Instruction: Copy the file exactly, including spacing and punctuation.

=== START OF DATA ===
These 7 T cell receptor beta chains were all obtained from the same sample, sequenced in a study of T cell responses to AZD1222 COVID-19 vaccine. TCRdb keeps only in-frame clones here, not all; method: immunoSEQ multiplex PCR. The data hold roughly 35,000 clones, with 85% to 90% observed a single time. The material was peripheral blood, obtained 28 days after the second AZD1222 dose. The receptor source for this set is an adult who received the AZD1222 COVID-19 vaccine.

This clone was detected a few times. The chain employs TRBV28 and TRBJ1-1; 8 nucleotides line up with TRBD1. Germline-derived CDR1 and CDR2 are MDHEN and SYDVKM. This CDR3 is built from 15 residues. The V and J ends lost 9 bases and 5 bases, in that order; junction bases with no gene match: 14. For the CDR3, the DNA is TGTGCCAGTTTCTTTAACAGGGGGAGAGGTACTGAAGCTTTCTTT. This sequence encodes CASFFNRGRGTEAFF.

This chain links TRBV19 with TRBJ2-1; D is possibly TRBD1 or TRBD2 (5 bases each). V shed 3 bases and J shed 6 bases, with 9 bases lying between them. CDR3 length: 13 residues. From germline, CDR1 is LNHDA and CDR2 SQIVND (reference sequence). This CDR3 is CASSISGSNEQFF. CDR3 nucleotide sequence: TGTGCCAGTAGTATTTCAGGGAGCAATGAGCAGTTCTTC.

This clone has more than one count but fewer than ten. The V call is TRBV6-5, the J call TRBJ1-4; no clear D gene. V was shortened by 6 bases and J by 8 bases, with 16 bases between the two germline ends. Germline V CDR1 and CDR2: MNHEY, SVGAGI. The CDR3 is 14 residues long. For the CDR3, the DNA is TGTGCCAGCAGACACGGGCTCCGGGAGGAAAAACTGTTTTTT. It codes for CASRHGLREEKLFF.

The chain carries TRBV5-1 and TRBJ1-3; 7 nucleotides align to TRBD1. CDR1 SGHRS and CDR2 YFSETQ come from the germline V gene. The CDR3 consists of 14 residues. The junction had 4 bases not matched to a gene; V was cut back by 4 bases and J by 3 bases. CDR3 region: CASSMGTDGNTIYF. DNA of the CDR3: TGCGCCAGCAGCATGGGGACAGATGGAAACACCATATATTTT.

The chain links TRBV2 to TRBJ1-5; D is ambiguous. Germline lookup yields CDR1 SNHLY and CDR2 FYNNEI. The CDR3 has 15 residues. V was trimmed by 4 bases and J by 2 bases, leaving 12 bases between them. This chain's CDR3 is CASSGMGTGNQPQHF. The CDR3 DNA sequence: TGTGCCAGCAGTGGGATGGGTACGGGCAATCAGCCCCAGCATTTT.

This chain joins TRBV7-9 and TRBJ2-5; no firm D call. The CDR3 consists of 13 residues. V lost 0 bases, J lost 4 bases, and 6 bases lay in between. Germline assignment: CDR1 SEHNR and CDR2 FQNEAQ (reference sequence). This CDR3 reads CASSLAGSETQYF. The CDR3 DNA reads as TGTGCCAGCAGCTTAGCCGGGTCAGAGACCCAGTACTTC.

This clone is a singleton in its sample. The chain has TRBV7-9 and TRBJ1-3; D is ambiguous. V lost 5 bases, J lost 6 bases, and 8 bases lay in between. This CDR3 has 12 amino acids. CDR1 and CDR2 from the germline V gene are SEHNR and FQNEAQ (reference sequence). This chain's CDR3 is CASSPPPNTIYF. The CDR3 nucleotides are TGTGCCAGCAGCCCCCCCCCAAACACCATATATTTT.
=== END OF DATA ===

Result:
These 7 T cell receptor beta chains were all obtained from the same sample, sequenced in a study of T cell responses to AZD1222 COVID-19 vaccine. TCRdb keeps only in-frame clones here, not all; method: immunoSEQ multiplex PCR. The data hold roughly 35,000 clones, with 85% to 90% observed a single time. The material was peripheral blood, obtained 28 days after the second AZD1222 dose. The receptor source for this set is an adult who received the AZD1222 COVID-19 vaccine.

This clone was detected a few times. The chain employs TRBV28 and TRBJ1-1; 8 nucleotides line up with TRBD1. Germline-derived CDR1 and CDR2 are MDHEN and SYDVKM. This CDR3 is built from 15 residues. The V and J ends lost 9 bases and 5 bases, in that order; junction bases with no gene match: 14. For the CDR3, the DNA is TGTGCCAGTTTCTTTAACAGGGGGAGAGGTACTGAAGCTTTCTTT. This sequence encodes CASFFNRGRGTEAFF.

This chain links TRBV19 with TRBJ2-1; D is possibly TRBD1 or TRBD2 (5 bases each). V shed 3 bases and J shed 6 bases, with 9 bases lying between them. CDR3 length: 13 residues. From germline, CDR1 is LNHDA and CDR2 SQIVND (reference sequence). This CDR3 is CASSISGSNEQFF. CDR3 nucleotide sequence: TGTGCCAGTAGTATTTCAGGGAGCAATGAGCAGTTCTTC.

This clone has more than one count but fewer than ten. The V call is TRBV6-5, the J call TRBJ1-4; no clear D gene. V was shortened by 6 bases and J by 8 bases, with 16 bases between the two germline ends. Germline V CDR1 and CDR2: MNHEY, SVGAGI. The CDR3 is 14 residues long. For the CDR3, the DNA is TGTGCCAGCAGACACGGGCTCCGGGAGGAAAAACTGTTTTTT. It codes for CASRHGLREEKLFF.

The chain carries TRBV5-1 and TRBJ1-3; 7 nucleotides align to TRBD1. CDR1 SGHRS and CDR2 YFSETQ come from the germline V gene. The CDR3 consists of 14 residues. The junction had 4 bases not matched to a gene; V was cut back by 4 bases and J by 3 bases. CDR3 region: CASSMGTDGNTIYF. DNA of the CDR3: TGCGCCAGCAGCATGGGGACAGATGGAAACACCATATATTTT.

The chain links TRBV2 to TRBJ1-5; D is ambiguous. Germline lookup yields CDR1 SNHLY and CDR2 FYNNEI. The CDR3 has 15 residues. V was trimmed by 4 bases and J by 2 bases, leaving 12 bases between them. This chain's CDR3 is CASSGMGTGNQPQHF. The CDR3 DNA sequence: TGTGCCAGCAGTGGGATGGGTACGGGCAATCAGCCCCAGCATTTT.

This chain joins TRBV7-9 and TRBJ2-5; no firm D call. The CDR3 consists of 13 residues. V lost 0 bases, J lost 4 bases, and 6 bases lay in between. Germline assignment: CDR1 SEHNR and CDR2 FQNEAQ (reference sequence). This CDR3 reads CASSLAGSETQYF. The CDR3 DNA reads as TGTGCCAGCAGCTTAGCCGGGTCAGAGACCCAGTACTTC.

This clone is a singleton in its sample. The chain has TRBV7-9 and TRBJ1-3; D is ambiguous. V lost 5 bases, J lost 6 bases, and 8 bases lay in between. This CDR3 has 12 amino acids. CDR1 and CDR2 from the germline V gene are SEHNR and FQNEAQ (reference sequence). This chain's CDR3 is CASSPPPNTIYF. The CDR3 nucleotides are TGTGCCAGCAGCCCCCCCCCAAACACCATATATTTT.